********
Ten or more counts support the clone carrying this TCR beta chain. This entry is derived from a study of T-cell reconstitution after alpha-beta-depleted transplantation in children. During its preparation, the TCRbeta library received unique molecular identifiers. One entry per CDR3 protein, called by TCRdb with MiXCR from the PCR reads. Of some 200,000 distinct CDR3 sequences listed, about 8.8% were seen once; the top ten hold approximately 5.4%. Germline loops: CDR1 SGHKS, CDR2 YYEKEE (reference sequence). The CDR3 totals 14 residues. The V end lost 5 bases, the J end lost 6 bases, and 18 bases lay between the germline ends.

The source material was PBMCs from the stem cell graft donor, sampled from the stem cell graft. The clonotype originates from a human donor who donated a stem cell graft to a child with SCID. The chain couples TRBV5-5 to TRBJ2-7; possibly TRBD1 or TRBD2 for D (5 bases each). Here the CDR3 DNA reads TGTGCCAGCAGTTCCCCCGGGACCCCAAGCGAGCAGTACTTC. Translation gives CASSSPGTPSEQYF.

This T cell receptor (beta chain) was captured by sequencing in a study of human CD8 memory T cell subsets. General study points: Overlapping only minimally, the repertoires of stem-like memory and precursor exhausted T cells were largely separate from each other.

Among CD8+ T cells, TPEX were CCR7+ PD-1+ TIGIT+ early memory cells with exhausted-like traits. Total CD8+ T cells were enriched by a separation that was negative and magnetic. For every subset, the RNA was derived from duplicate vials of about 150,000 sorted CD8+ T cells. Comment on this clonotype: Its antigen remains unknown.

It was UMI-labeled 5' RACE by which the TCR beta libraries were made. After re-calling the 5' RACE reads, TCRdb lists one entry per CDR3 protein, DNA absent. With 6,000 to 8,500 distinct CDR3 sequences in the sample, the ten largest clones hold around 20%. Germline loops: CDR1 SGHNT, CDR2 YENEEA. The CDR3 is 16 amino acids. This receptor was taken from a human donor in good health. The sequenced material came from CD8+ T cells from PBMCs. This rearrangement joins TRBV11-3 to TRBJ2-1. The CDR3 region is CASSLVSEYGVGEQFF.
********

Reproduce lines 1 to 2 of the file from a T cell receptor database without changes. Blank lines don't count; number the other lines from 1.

Ten or more counts support the clone carrying this TCR beta chain. This entry is derived from a study of T-cell reconstitution after alpha-beta-depleted transplantation in children. During its preparation, the TCRbeta library received unique molecular identifiers. One entry per CDR3 protein, called by TCRdb with MiXCR from the PCR reads. Of some 200,000 distinct CDR3 sequences listed, about 8.8% were seen once; the top ten hold approximately 5.4%. Germline loops: CDR1 SGHKS, CDR2 YYEKEE (reference sequence). The CDR3 totals 14 residues. The V end lost 5 bases, the J end lost 6 bases, and 18 bases lay between the germline ends.

The source material was PBMCs from the stem cell graft donor, sampled from the stem cell graft. The clonotype originates from a human donor who donated a stem cell graft to a child with SCID. The chain couples TRBV5-5 to TRBJ2-7; possibly TRBD1 or TRBD2 for D (5 bases each). Here the CDR3 DNA reads TGTGCCAGCAGTTCCCCCGGGACCCCAAGCGAGCAGTACTTC. Translation gives CASSSPGTPSEQYF.